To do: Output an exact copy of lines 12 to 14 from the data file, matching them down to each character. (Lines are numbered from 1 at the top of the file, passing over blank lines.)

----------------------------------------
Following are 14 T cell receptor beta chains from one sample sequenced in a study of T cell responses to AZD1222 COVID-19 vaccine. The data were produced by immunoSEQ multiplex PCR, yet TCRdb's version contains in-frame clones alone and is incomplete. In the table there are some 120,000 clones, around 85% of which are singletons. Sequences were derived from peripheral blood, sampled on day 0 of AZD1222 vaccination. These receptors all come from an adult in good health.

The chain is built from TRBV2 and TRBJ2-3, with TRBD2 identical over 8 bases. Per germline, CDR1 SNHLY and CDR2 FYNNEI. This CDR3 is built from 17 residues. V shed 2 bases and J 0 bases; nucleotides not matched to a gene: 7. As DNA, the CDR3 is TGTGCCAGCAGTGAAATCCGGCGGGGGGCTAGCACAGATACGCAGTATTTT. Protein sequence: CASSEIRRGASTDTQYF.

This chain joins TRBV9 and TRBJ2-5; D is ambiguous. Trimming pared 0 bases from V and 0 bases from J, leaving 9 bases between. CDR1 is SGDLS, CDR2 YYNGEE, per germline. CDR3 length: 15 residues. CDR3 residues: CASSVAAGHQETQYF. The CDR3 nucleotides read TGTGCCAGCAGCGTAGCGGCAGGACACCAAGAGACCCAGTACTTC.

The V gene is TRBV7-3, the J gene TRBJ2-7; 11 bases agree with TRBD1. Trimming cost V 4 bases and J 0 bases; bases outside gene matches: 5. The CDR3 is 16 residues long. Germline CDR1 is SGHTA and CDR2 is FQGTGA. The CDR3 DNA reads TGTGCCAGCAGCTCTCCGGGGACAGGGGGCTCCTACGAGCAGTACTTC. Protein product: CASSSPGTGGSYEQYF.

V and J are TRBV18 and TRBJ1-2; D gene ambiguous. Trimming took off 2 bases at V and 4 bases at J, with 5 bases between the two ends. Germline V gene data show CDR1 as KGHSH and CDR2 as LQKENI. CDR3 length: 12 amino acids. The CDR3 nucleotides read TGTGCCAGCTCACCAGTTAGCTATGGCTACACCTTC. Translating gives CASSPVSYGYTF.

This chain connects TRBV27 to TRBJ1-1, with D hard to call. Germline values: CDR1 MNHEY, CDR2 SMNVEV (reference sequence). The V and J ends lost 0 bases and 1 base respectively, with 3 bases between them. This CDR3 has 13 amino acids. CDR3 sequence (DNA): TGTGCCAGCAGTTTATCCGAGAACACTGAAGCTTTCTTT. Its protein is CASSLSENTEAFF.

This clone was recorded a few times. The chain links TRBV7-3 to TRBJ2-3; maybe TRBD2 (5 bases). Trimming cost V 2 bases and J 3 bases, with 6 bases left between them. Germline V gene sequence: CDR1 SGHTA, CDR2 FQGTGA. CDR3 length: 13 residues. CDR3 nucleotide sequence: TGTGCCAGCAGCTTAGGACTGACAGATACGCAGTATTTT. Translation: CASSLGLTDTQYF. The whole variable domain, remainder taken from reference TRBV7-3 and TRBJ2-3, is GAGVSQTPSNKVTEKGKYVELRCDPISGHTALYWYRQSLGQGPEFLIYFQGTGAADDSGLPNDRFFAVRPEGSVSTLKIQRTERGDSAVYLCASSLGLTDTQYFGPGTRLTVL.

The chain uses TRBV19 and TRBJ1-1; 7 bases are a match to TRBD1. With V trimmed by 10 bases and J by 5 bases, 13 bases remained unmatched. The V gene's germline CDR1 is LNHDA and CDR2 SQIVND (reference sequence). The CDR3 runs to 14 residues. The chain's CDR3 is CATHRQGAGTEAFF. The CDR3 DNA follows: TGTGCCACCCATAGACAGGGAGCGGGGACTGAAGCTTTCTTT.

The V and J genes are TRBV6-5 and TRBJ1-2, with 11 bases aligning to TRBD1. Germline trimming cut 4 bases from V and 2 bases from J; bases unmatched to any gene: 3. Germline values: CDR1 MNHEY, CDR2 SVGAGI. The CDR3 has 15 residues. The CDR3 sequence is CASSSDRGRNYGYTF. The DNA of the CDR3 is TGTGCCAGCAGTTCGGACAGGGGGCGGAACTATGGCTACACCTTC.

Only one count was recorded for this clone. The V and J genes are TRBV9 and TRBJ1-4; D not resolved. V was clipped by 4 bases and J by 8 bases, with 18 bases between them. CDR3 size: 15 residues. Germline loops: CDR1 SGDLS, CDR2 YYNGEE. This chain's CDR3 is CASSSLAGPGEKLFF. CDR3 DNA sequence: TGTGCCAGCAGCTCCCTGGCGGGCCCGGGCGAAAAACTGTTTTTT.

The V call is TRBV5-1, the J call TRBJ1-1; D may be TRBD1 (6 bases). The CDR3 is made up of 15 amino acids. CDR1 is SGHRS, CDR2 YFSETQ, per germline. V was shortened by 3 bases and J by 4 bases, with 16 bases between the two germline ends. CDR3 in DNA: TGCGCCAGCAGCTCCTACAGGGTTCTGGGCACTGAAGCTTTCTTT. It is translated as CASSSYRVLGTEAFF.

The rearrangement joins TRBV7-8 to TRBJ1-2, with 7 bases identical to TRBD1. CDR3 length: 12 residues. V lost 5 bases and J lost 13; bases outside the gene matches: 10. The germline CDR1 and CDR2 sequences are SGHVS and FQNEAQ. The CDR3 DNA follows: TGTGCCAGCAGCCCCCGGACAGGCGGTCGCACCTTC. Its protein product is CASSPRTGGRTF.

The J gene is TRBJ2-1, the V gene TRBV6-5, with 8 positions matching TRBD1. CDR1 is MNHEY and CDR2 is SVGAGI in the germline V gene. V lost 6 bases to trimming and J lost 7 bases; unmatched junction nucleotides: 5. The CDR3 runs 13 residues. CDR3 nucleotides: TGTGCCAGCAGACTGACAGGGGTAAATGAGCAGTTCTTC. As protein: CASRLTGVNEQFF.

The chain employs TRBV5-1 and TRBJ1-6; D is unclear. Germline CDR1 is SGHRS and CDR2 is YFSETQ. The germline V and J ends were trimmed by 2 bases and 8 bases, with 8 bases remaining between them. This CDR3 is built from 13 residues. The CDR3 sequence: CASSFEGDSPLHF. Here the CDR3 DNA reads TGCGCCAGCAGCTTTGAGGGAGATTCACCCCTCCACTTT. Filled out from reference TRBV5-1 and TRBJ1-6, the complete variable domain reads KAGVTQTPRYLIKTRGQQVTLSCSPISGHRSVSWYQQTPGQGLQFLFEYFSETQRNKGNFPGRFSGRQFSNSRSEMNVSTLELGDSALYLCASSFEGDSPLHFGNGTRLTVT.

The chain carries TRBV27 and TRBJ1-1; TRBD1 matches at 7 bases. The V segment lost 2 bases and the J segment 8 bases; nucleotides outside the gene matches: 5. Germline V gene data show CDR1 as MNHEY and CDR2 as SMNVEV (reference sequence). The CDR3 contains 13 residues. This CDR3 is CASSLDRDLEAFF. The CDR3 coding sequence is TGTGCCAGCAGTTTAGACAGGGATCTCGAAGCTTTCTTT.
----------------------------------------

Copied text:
The rearrangement joins TRBV7-8 to TRBJ1-2, with 7 bases identical to TRBD1. CDR3 length: 12 residues. V lost 5 bases and J lost 13; bases outside the gene matches: 10. The germline CDR1 and CDR2 sequences are SGHVS and FQNEAQ. The CDR3 DNA follows: TGTGCCAGCAGCCCCCGGACAGGCGGTCGCACCTTC. Its protein product is CASSPRTGGRTF.

The J gene is TRBJ2-1, the V gene TRBV6-5, with 8 positions matching TRBD1. CDR1 is MNHEY and CDR2 is SVGAGI in the germline V gene. V lost 6 bases to trimming and J lost 7 bases; unmatched junction nucleotides: 5. The CDR3 runs 13 residues. CDR3 nucleotides: TGTGCCAGCAGACTGACAGGGGTAAATGAGCAGTTCTTC. As protein: CASRLTGVNEQFF.

The chain employs TRBV5-1 and TRBJ1-6; D is unclear. Germline CDR1 is SGHRS and CDR2 is YFSETQ. The germline V and J ends were trimmed by 2 bases and 8 bases, with 8 bases remaining between them. This CDR3 is built from 13 residues. The CDR3 sequence: CASSFEGDSPLHF. Here the CDR3 DNA reads TGCGCCAGCAGCTTTGAGGGAGATTCACCCCTCCACTTT. Filled out from reference TRBV5-1 and TRBJ1-6, the complete variable domain reads KAGVTQTPRYLIKTRGQQVTLSCSPISGHRSVSWYQQTPGQGLQFLFEYFSETQRNKGNFPGRFSGRQFSNSRSEMNVSTLELGDSALYLCASSFEGDSPLHFGNGTRLTVT.